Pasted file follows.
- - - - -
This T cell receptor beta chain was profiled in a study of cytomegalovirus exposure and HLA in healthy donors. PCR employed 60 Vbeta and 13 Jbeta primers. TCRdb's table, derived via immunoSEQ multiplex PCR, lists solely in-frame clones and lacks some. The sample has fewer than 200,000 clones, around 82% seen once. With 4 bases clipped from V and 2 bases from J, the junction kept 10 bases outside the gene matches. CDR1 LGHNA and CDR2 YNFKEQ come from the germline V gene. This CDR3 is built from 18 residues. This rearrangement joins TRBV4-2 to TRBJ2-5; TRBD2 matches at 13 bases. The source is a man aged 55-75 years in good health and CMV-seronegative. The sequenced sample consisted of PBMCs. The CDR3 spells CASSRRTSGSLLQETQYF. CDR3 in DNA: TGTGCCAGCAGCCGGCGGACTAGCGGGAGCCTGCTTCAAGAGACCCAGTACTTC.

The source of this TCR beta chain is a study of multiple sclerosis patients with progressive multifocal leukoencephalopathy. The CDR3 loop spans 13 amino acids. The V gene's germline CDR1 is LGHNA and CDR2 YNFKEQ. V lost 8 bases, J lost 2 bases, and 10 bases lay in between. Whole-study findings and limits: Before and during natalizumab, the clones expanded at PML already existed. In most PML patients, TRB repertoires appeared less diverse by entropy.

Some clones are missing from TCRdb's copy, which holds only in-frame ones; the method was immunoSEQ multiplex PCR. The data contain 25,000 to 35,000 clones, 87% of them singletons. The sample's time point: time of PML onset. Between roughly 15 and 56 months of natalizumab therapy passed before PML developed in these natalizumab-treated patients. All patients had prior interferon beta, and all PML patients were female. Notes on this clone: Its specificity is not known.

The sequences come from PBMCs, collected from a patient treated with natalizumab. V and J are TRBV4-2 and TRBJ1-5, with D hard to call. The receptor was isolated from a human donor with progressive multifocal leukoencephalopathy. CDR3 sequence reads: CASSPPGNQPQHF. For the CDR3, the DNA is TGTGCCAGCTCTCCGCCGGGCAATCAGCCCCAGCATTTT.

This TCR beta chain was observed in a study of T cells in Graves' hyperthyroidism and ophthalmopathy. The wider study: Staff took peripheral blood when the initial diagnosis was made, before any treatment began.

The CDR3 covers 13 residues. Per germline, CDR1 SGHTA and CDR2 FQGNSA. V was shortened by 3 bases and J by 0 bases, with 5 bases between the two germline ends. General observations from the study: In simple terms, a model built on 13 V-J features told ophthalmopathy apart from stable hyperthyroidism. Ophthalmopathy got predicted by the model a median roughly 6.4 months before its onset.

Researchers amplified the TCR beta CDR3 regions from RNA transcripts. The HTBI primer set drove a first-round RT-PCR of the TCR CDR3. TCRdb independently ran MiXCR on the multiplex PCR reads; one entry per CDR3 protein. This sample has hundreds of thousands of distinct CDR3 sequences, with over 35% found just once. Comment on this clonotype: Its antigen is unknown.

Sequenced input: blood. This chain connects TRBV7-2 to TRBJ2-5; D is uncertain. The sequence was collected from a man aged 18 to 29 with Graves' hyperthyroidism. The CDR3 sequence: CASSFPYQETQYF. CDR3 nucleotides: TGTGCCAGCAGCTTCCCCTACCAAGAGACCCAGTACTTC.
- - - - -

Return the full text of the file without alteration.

This T cell receptor beta chain was profiled in a study of cytomegalovirus exposure and HLA in healthy donors. PCR employed 60 Vbeta and 13 Jbeta primers. TCRdb's table, derived via immunoSEQ multiplex PCR, lists solely in-frame clones and lacks some. The sample has fewer than 200,000 clones, around 82% seen once. With 4 bases clipped from V and 2 bases from J, the junction kept 10 bases outside the gene matches. CDR1 LGHNA and CDR2 YNFKEQ come from the germline V gene. This CDR3 is built from 18 residues. This rearrangement joins TRBV4-2 to TRBJ2-5; TRBD2 matches at 13 bases. The source is a man aged 55-75 years in good health and CMV-seronegative. The sequenced sample consisted of PBMCs. The CDR3 spells CASSRRTSGSLLQETQYF. CDR3 in DNA: TGTGCCAGCAGCCGGCGGACTAGCGGGAGCCTGCTTCAAGAGACCCAGTACTTC.

The source of this TCR beta chain is a study of multiple sclerosis patients with progressive multifocal leukoencephalopathy. The CDR3 loop spans 13 amino acids. The V gene's germline CDR1 is LGHNA and CDR2 YNFKEQ. V lost 8 bases, J lost 2 bases, and 10 bases lay in between. Whole-study findings and limits: Before and during natalizumab, the clones expanded at PML already existed. In most PML patients, TRB repertoires appeared less diverse by entropy.

Some clones are missing from TCRdb's copy, which holds only in-frame ones; the method was immunoSEQ multiplex PCR. The data contain 25,000 to 35,000 clones, 87% of them singletons. The sample's time point: time of PML onset. Between roughly 15 and 56 months of natalizumab therapy passed before PML developed in these natalizumab-treated patients. All patients had prior interferon beta, and all PML patients were female. Notes on this clone: Its specificity is not known.

The sequences come from PBMCs, collected from a patient treated with natalizumab. V and J are TRBV4-2 and TRBJ1-5, with D hard to call. The receptor was isolated from a human donor with progressive multifocal leukoencephalopathy. CDR3 sequence reads: CASSPPGNQPQHF. For the CDR3, the DNA is TGTGCCAGCTCTCCGCCGGGCAATCAGCCCCAGCATTTT.

This TCR beta chain was observed in a study of T cells in Graves' hyperthyroidism and ophthalmopathy. The wider study: Staff took peripheral blood when the initial diagnosis was made, before any treatment began.

The CDR3 covers 13 residues. Per germline, CDR1 SGHTA and CDR2 FQGNSA. V was shortened by 3 bases and J by 0 bases, with 5 bases between the two germline ends. General observations from the study: In simple terms, a model built on 13 V-J features told ophthalmopathy apart from stable hyperthyroidism. Ophthalmopathy got predicted by the model a median roughly 6.4 months before its onset.

Researchers amplified the TCR beta CDR3 regions from RNA transcripts. The HTBI primer set drove a first-round RT-PCR of the TCR CDR3. TCRdb independently ran MiXCR on the multiplex PCR reads; one entry per CDR3 protein. This sample has hundreds of thousands of distinct CDR3 sequences, with over 35% found just once. Comment on this clonotype: Its antigen is unknown.

Sequenced input: blood. This chain connects TRBV7-2 to TRBJ2-5; D is uncertain. The sequence was collected from a man aged 18 to 29 with Graves' hyperthyroidism. The CDR3 sequence: CASSFPYQETQYF. CDR3 nucleotides: TGTGCCAGCAGCTTCCCCTACCAAGAGACCCAGTACTTC.